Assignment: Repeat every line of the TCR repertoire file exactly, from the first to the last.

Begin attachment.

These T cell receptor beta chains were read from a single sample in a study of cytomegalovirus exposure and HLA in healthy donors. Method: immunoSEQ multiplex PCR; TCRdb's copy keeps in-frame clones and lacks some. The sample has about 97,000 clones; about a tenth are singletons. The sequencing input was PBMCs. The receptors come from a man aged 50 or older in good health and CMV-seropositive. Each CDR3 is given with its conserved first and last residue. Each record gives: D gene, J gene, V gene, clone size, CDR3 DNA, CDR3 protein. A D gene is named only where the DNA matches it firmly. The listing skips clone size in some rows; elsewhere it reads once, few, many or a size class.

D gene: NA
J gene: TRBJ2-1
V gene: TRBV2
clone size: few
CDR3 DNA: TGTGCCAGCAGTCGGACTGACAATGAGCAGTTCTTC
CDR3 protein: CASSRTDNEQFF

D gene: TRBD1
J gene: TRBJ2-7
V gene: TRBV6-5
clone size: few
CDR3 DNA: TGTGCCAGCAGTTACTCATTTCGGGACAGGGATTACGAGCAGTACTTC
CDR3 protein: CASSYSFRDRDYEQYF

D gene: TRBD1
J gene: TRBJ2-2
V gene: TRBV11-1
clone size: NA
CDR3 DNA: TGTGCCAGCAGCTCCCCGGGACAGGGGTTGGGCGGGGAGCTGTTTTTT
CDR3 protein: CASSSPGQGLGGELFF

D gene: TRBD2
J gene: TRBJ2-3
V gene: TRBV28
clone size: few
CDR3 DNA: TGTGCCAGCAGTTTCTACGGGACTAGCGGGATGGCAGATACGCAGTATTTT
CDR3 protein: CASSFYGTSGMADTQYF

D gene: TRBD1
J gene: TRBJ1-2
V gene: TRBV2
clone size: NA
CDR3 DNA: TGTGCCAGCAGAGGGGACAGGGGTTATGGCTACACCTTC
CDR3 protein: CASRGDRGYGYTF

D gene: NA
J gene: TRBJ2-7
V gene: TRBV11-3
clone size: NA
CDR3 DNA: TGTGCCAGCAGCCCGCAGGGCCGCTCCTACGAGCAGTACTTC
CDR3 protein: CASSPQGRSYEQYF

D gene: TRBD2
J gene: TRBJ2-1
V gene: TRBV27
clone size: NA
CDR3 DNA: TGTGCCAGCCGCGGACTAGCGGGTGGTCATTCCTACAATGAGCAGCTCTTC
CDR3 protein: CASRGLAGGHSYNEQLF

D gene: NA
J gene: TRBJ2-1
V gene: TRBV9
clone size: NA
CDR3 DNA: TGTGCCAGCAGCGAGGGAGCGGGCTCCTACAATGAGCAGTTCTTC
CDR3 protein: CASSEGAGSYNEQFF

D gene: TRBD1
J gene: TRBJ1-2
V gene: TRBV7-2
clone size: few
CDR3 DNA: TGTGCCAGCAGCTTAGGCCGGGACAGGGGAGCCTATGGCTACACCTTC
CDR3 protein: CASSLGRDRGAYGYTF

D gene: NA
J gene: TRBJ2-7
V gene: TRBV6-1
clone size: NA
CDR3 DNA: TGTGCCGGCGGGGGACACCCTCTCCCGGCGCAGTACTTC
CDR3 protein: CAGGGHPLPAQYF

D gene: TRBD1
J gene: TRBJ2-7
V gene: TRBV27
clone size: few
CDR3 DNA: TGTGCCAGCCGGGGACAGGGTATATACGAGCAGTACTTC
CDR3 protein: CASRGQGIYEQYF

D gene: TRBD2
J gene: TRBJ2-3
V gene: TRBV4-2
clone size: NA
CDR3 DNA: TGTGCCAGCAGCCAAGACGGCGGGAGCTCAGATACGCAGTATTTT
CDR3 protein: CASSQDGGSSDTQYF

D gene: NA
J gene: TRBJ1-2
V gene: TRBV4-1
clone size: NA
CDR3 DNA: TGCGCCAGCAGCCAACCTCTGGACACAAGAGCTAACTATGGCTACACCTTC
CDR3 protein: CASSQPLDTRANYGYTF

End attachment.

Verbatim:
These T cell receptor beta chains were read from a single sample in a study of cytomegalovirus exposure and HLA in healthy donors. Method: immunoSEQ multiplex PCR; TCRdb's copy keeps in-frame clones and lacks some. The sample has about 97,000 clones; about a tenth are singletons. The sequencing input was PBMCs. The receptors come from a man aged 50 or older in good health and CMV-seropositive. Each CDR3 is given with its conserved first and last residue. Each record gives: D gene, J gene, V gene, clone size, CDR3 DNA, CDR3 protein. A D gene is named only where the DNA matches it firmly. The listing skips clone size in some rows; elsewhere it reads once, few, many or a size class.

D gene: NA
J gene: TRBJ2-1
V gene: TRBV2
clone size: few
CDR3 DNA: TGTGCCAGCAGTCGGACTGACAATGAGCAGTTCTTC
CDR3 protein: CASSRTDNEQFF

D gene: TRBD1
J gene: TRBJ2-7
V gene: TRBV6-5
clone size: few
CDR3 DNA: TGTGCCAGCAGTTACTCATTTCGGGACAGGGATTACGAGCAGTACTTC
CDR3 protein: CASSYSFRDRDYEQYF

D gene: TRBD1
J gene: TRBJ2-2
V gene: TRBV11-1
clone size: NA
CDR3 DNA: TGTGCCAGCAGCTCCCCGGGACAGGGGTTGGGCGGGGAGCTGTTTTTT
CDR3 protein: CASSSPGQGLGGELFF

D gene: TRBD2
J gene: TRBJ2-3
V gene: TRBV28
clone size: few
CDR3 DNA: TGTGCCAGCAGTTTCTACGGGACTAGCGGGATGGCAGATACGCAGTATTTT
CDR3 protein: CASSFYGTSGMADTQYF

D gene: TRBD1
J gene: TRBJ1-2
V gene: TRBV2
clone size: NA
CDR3 DNA: TGTGCCAGCAGAGGGGACAGGGGTTATGGCTACACCTTC
CDR3 protein: CASRGDRGYGYTF

D gene: NA
J gene: TRBJ2-7
V gene: TRBV11-3
clone size: NA
CDR3 DNA: TGTGCCAGCAGCCCGCAGGGCCGCTCCTACGAGCAGTACTTC
CDR3 protein: CASSPQGRSYEQYF

D gene: TRBD2
J gene: TRBJ2-1
V gene: TRBV27
clone size: NA
CDR3 DNA: TGTGCCAGCCGCGGACTAGCGGGTGGTCATTCCTACAATGAGCAGCTCTTC
CDR3 protein: CASRGLAGGHSYNEQLF

D gene: NA
J gene: TRBJ2-1
V gene: TRBV9
clone size: NA
CDR3 DNA: TGTGCCAGCAGCGAGGGAGCGGGCTCCTACAATGAGCAGTTCTTC
CDR3 protein: CASSEGAGSYNEQFF

D gene: TRBD1
J gene: TRBJ1-2
V gene: TRBV7-2
clone size: few
CDR3 DNA: TGTGCCAGCAGCTTAGGCCGGGACAGGGGAGCCTATGGCTACACCTTC
CDR3 protein: CASSLGRDRGAYGYTF

D gene: NA
J gene: TRBJ2-7
V gene: TRBV6-1
clone size: NA
CDR3 DNA: TGTGCCGGCGGGGGACACCCTCTCCCGGCGCAGTACTTC
CDR3 protein: CAGGGHPLPAQYF

D gene: TRBD1
J gene: TRBJ2-7
V gene: TRBV27
clone size: few
CDR3 DNA: TGTGCCAGCCGGGGACAGGGTATATACGAGCAGTACTTC
CDR3 protein: CASRGQGIYEQYF

D gene: TRBD2
J gene: TRBJ2-3
V gene: TRBV4-2
clone size: NA
CDR3 DNA: TGTGCCAGCAGCCAAGACGGCGGGAGCTCAGATACGCAGTATTTT
CDR3 protein: CASSQDGGSSDTQYF

D gene: NA
J gene: TRBJ1-2
V gene: TRBV4-1
clone size: NA
CDR3 DNA: TGCGCCAGCAGCCAACCTCTGGACACAAGAGCTAACTATGGCTACACCTTC
CDR3 protein: CASSQPLDTRANYGYTF